Meanwhile, worlds away, UK-based climate psychologist Caroline Hickman states that she has counselled parents fantasising about killing their children out of fear of a climate-drive mass destruction.
'Crisis of Hope': What Else Did the Study Say?
The research undertaken by professors at the University of Bath and published in preprint with The Lancet exposed that over 50 percent of people experienced feelings of sadness, fear, anger, powerlessness, guilt, and anxiety in the context of climate change.
Climate-related anxiety was found in 63 percent of the respondents. the research also concluded that "over 45 percent [of respondents] said their feelings about climate change negatively affected their daily life and functioning."
Another vital stimulus for eco-anxiety revealed in the study is a 'crisis of hope', which is associated with the youth's emotional response to government inaction in the face of environmental catastrophe.
The paper notes, "The study offers the first large-scale investigation of climate anxiety in children and young people globally and its relationship to government response."
It elucidates that perceptions of a highly disproportionate government response to the emergency has led to feelings of 'betrayal, abandonment, and moral injury' in young people.
It indicates that according to the respondents across countries, the governmental response to climate change has resulted in 'greater feelings of betrayal than of reassurance.'
Over 60 percent of them disagreed with every positive statement about the people in power and agreed with every negative statement, evidencing governmental failures have contributed significantly to the phenomenon of eco-anxiety.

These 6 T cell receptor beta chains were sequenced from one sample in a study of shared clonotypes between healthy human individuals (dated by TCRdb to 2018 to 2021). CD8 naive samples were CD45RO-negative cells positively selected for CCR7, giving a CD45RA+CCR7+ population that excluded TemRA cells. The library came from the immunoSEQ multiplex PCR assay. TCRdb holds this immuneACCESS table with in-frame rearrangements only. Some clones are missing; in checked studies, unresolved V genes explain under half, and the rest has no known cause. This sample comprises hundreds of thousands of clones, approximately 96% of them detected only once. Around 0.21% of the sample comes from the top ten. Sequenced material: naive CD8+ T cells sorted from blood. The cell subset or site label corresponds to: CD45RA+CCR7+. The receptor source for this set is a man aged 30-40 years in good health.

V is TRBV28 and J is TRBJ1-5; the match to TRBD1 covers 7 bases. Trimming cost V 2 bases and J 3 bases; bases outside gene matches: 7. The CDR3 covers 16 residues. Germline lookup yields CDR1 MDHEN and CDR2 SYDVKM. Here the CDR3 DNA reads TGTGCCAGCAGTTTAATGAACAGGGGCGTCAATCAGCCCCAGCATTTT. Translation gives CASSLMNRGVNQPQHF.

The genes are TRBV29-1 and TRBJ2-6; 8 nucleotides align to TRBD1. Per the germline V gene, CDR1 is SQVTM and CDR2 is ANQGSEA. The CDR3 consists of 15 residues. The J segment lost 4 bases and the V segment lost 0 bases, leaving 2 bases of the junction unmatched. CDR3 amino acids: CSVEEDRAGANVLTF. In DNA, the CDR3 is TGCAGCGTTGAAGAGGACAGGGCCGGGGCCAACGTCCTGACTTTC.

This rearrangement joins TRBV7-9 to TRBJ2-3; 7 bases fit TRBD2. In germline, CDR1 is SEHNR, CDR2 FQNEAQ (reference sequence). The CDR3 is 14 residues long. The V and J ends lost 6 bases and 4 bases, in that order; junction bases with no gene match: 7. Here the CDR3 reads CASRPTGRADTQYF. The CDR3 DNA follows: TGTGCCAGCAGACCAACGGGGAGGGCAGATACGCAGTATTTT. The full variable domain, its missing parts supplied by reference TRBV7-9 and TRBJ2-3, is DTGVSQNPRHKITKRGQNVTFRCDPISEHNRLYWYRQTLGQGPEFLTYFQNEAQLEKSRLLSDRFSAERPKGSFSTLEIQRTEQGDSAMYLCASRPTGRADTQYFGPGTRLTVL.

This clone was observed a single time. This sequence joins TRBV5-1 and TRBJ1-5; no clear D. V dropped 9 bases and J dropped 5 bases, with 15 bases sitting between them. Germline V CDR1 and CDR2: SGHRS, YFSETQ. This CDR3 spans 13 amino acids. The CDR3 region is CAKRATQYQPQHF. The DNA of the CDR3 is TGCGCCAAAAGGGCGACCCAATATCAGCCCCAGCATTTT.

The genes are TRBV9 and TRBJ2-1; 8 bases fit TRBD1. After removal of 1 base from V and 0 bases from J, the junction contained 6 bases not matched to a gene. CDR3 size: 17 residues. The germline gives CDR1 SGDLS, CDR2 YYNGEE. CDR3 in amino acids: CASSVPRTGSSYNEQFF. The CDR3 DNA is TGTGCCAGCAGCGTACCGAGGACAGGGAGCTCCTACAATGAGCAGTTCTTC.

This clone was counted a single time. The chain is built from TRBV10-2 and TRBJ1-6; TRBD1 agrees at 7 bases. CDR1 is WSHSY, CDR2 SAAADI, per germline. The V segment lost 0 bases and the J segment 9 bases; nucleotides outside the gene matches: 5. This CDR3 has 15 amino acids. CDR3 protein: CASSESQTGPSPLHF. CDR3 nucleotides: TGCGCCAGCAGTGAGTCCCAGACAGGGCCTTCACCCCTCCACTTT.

What Can Be Done?
As the need for mental health resources in the context of this crisis grows, therapists in the western world differ in the strategies to help people cope.
While some practise mindfulness-based approaches to combat the anxiety and grief, others employ cognitive behavioural therapy for it. Cognitive behavioural therapy looks at addressing unhealthy ways of thinking. Climate-trained therapists often encourage direct action (activism, engagement with the government) as a way to cope, The Guardian reported.
Tree Staunton, who practises psychotherapy in Bath, England states, “Climate change is the context in which we’re doing therapy...And it can’t be left out of therapy.”
However, what is critical to examine is the presence of this knowledge and resources through the analytical lens of climate justice.
While most studies on climate-related mental health are concentrated in Northern Europe and the US, climate-caused destruction is the lived reality of people living outside the Western world, the people who are witnessing the grief caused environmental disasters, and watching the homes of their neighbours wash away as sea levels rise.
(With inputs from The Hindu, The Guardian and BBC)